A CONSULTATION on the future of Parrs Wood High School in Didsbury officially concluded yesterday, but both teachers and parents want an extension to the consultation period.
At a crowded public meeting last Tuesday at Christ Church on Fog Lane, attended by teachers, parents, students and local councillors, the possible academisation of Manchester’s largest secondary school was hotly debated. Calls were made for the consultation to be extended into the New Year, as Parrs Wood plan to reveal the findings of the consultation this Thursday.
Teachers and parents have both expressed concern about the proposals.
One teacher, who did not wish to be named, believes that turning the school into an academy is a back door way to privatisation. The teacher stated: “Even though at the moment, schools can’t be run for profit, I can see that legislation being changed. I think this is just a way of fragmenting the education system and making it less accountable to democratic bodies like, in this instance, the local education authority.”
The teacher added: “I also think that there’s no educational, pedagogical research that suggests that academies are any better for the students, so I think this is purely an ideology of the current government, who dislike the public sector and they want as much of it possible to be in private hands.”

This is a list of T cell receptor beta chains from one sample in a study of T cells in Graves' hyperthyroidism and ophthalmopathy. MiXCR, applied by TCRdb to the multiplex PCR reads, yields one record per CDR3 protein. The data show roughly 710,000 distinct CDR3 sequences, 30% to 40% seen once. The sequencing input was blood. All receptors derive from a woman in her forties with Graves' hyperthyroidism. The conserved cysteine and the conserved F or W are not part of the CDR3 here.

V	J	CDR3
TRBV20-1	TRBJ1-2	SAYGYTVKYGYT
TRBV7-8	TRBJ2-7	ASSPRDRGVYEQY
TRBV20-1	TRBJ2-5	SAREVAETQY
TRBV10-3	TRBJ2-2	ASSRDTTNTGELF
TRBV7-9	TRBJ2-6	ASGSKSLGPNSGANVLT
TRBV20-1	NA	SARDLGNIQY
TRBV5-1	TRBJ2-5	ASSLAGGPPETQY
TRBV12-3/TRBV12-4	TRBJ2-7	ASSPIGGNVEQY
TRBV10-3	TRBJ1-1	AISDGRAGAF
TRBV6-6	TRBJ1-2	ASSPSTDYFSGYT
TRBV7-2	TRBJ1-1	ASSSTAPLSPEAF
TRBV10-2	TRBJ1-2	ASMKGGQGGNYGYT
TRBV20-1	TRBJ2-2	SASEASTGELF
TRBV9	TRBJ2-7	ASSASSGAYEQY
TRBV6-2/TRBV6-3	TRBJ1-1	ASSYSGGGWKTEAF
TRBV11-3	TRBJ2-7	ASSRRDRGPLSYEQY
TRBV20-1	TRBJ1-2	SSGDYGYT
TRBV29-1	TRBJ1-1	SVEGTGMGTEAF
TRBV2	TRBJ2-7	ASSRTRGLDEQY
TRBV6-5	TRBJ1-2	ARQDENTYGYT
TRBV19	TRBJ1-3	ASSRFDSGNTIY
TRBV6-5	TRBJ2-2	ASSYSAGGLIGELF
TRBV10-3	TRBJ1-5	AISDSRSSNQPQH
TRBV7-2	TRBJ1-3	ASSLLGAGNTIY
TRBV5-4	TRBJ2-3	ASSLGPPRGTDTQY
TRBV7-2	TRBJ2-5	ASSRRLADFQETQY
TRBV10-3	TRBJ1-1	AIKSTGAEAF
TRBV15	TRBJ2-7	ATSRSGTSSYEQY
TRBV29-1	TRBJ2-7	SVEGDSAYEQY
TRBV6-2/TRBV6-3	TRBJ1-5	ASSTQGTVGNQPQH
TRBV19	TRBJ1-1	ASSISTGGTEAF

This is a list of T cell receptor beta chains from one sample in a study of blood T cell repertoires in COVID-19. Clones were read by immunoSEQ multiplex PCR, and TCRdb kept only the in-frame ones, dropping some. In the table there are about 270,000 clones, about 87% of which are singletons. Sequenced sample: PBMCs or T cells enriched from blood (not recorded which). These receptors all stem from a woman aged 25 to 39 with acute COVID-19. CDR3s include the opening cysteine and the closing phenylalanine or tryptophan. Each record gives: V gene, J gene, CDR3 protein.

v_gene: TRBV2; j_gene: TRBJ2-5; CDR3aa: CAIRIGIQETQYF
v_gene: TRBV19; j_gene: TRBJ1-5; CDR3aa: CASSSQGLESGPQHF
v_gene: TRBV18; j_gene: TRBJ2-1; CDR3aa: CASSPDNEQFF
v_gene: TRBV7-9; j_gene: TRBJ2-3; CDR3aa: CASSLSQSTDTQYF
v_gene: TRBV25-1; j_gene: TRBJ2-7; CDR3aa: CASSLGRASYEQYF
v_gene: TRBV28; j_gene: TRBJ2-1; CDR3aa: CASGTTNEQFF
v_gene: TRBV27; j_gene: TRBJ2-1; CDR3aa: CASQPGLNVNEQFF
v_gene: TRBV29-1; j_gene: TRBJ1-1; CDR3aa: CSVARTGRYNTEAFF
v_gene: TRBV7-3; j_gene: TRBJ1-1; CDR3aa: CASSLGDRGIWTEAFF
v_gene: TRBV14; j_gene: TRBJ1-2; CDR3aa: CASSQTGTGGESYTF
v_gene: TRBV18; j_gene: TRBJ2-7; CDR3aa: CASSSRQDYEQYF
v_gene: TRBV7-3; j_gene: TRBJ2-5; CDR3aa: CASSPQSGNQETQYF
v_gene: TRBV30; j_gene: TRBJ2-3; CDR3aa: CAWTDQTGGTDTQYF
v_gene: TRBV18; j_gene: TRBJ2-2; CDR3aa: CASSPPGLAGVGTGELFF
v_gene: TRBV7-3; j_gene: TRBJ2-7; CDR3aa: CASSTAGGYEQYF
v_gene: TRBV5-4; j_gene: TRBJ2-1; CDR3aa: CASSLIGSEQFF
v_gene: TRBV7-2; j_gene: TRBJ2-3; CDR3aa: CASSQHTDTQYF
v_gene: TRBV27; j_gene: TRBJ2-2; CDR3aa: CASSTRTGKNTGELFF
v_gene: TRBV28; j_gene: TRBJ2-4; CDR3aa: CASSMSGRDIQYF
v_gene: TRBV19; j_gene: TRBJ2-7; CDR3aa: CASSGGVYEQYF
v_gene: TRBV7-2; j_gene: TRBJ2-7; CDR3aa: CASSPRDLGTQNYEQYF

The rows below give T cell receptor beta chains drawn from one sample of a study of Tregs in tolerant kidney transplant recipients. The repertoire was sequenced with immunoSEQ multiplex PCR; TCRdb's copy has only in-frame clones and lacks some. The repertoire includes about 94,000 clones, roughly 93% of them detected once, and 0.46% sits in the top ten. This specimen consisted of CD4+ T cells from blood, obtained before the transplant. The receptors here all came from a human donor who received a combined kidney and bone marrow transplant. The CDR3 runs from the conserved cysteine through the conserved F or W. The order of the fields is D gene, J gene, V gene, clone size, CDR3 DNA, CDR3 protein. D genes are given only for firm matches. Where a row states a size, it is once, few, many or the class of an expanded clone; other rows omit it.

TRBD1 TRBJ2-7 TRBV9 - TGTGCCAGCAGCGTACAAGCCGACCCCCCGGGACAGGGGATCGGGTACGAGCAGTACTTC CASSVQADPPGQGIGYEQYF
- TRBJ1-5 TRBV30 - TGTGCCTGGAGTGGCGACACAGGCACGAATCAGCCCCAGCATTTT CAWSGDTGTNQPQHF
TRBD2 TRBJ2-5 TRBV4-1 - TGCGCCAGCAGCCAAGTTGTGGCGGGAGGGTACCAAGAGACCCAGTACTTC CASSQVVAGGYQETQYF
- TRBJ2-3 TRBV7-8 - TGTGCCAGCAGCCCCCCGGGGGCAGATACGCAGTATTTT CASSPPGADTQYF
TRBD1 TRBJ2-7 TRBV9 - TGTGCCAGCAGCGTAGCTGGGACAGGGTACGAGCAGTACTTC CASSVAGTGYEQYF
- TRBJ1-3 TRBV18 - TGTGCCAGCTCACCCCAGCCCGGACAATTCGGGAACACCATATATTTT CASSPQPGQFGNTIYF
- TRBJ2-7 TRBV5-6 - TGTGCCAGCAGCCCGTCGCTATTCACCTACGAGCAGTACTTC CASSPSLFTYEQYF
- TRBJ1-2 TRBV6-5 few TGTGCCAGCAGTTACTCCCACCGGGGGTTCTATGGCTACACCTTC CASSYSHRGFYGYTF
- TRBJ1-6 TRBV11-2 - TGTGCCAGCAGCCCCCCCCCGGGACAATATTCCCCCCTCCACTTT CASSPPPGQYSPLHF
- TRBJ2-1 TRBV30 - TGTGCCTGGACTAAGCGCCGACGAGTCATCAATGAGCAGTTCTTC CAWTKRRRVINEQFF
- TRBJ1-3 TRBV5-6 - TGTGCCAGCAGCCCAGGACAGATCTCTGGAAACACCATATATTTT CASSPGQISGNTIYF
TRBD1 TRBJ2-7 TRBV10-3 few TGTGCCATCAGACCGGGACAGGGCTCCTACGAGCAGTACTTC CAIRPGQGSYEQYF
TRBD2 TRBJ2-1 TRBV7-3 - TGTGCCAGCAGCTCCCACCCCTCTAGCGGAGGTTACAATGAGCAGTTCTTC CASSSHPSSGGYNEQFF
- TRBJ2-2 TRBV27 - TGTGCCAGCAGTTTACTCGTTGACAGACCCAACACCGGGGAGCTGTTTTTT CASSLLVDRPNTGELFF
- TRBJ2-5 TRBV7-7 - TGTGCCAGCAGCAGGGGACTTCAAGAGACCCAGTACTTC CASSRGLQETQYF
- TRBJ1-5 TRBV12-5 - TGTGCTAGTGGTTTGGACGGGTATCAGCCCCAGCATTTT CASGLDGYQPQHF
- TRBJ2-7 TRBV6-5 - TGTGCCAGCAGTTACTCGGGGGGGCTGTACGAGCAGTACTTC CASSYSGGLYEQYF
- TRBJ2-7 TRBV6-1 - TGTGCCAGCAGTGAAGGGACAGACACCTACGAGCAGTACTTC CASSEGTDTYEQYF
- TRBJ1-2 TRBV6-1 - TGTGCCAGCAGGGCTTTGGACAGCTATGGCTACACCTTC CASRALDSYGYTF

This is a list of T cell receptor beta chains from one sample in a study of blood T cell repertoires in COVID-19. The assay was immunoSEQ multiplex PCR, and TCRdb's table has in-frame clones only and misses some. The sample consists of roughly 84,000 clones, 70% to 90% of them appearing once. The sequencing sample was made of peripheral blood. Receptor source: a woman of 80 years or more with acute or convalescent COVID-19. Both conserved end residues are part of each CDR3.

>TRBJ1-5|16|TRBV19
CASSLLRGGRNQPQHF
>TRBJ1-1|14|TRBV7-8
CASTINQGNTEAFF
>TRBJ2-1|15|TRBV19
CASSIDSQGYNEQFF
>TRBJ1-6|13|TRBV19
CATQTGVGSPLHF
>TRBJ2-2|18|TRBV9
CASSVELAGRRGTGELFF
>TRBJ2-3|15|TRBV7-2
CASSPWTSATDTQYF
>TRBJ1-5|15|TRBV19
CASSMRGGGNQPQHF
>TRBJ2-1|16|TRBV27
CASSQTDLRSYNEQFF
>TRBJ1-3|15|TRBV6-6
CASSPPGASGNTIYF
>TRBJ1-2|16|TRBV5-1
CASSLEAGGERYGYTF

Another teacher explained, “The benefits, as advertised, tend to be the idea schools can in some way gain possession of its own future. But I think that here, we are talking about a trust who are not necessarily locally or democratically accountable as they are at the moment under the local education authority.
“We are all speaking as a collective. The NUT, the NAS/UWT and UNISON had a joint and collective ballot with 81 present at the meeting and the vote was unanimous against academisation and also for pro-active opposition to academisation.”
Alison Harris of Didsbury, who has a child in Year Eight at Parrs Wood is also concerned. She said, “I can’t foresee any benefits that academisation would bring to Parrs Wood. The reasons have reduced in the last few months in any case. For example, there used to be a financial incentive which has now gone.”
Parrs Wood High School have been contacted for comment
By Anthony Murphy